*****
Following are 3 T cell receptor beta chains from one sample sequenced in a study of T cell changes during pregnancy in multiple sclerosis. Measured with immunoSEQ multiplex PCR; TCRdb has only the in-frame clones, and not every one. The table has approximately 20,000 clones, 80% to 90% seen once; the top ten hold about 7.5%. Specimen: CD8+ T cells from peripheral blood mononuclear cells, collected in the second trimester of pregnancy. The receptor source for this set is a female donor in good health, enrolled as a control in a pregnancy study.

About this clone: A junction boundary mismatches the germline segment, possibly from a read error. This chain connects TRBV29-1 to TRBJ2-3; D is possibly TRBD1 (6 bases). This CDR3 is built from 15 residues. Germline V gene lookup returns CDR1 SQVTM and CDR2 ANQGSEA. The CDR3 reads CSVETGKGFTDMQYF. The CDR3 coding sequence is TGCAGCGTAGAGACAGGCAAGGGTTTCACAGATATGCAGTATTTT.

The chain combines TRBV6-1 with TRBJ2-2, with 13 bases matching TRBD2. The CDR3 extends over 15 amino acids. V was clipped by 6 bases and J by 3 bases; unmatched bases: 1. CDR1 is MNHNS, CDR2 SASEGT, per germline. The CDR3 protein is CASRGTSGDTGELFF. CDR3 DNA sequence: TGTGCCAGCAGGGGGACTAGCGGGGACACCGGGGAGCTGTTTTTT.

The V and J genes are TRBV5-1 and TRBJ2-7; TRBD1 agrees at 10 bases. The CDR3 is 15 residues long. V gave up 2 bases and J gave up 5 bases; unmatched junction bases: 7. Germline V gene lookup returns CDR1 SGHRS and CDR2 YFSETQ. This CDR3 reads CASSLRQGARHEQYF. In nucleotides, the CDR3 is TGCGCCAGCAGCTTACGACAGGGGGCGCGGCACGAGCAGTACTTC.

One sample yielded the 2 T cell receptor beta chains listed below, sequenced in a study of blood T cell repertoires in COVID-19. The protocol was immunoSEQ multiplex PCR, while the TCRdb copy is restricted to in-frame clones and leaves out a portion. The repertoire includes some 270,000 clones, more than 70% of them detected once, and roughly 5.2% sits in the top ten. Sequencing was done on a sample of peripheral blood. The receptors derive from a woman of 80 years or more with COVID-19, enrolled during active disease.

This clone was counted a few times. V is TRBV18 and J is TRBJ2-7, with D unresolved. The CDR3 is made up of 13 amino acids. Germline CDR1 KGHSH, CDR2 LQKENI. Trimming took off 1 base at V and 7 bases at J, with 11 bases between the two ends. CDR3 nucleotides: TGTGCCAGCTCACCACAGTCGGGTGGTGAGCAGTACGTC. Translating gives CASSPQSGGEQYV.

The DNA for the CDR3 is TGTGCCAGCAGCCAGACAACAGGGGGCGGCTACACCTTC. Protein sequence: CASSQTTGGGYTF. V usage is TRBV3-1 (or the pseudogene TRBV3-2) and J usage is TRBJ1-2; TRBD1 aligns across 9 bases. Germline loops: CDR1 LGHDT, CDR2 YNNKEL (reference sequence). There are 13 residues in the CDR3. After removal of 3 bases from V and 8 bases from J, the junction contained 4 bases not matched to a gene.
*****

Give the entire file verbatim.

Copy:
Following are 3 T cell receptor beta chains from one sample sequenced in a study of T cell changes during pregnancy in multiple sclerosis. Measured with immunoSEQ multiplex PCR; TCRdb has only the in-frame clones, and not every one. The table has approximately 20,000 clones, 80% to 90% seen once; the top ten hold about 7.5%. Specimen: CD8+ T cells from peripheral blood mononuclear cells, collected in the second trimester of pregnancy. The receptor source for this set is a female donor in good health, enrolled as a control in a pregnancy study.

About this clone: A junction boundary mismatches the germline segment, possibly from a read error. This chain connects TRBV29-1 to TRBJ2-3; D is possibly TRBD1 (6 bases). This CDR3 is built from 15 residues. Germline V gene lookup returns CDR1 SQVTM and CDR2 ANQGSEA. The CDR3 reads CSVETGKGFTDMQYF. The CDR3 coding sequence is TGCAGCGTAGAGACAGGCAAGGGTTTCACAGATATGCAGTATTTT.

The chain combines TRBV6-1 with TRBJ2-2, with 13 bases matching TRBD2. The CDR3 extends over 15 amino acids. V was clipped by 6 bases and J by 3 bases; unmatched bases: 1. CDR1 is MNHNS, CDR2 SASEGT, per germline. The CDR3 protein is CASRGTSGDTGELFF. CDR3 DNA sequence: TGTGCCAGCAGGGGGACTAGCGGGGACACCGGGGAGCTGTTTTTT.

The V and J genes are TRBV5-1 and TRBJ2-7; TRBD1 agrees at 10 bases. The CDR3 is 15 residues long. V gave up 2 bases and J gave up 5 bases; unmatched junction bases: 7. Germline V gene lookup returns CDR1 SGHRS and CDR2 YFSETQ. This CDR3 reads CASSLRQGARHEQYF. In nucleotides, the CDR3 is TGCGCCAGCAGCTTACGACAGGGGGCGCGGCACGAGCAGTACTTC.

One sample yielded the 2 T cell receptor beta chains listed below, sequenced in a study of blood T cell repertoires in COVID-19. The protocol was immunoSEQ multiplex PCR, while the TCRdb copy is restricted to in-frame clones and leaves out a portion. The repertoire includes some 270,000 clones, more than 70% of them detected once, and roughly 5.2% sits in the top ten. Sequencing was done on a sample of peripheral blood. The receptors derive from a woman of 80 years or more with COVID-19, enrolled during active disease.

This clone was counted a few times. V is TRBV18 and J is TRBJ2-7, with D unresolved. The CDR3 is made up of 13 amino acids. Germline CDR1 KGHSH, CDR2 LQKENI. Trimming took off 1 base at V and 7 bases at J, with 11 bases between the two ends. CDR3 nucleotides: TGTGCCAGCTCACCACAGTCGGGTGGTGAGCAGTACGTC. Translating gives CASSPQSGGEQYV.

The DNA for the CDR3 is TGTGCCAGCAGCCAGACAACAGGGGGCGGCTACACCTTC. Protein sequence: CASSQTTGGGYTF. V usage is TRBV3-1 (or the pseudogene TRBV3-2) and J usage is TRBJ1-2; TRBD1 aligns across 9 bases. Germline loops: CDR1 LGHDT, CDR2 YNNKEL (reference sequence). There are 13 residues in the CDR3. After removal of 3 bases from V and 8 bases from J, the junction contained 4 bases not matched to a gene.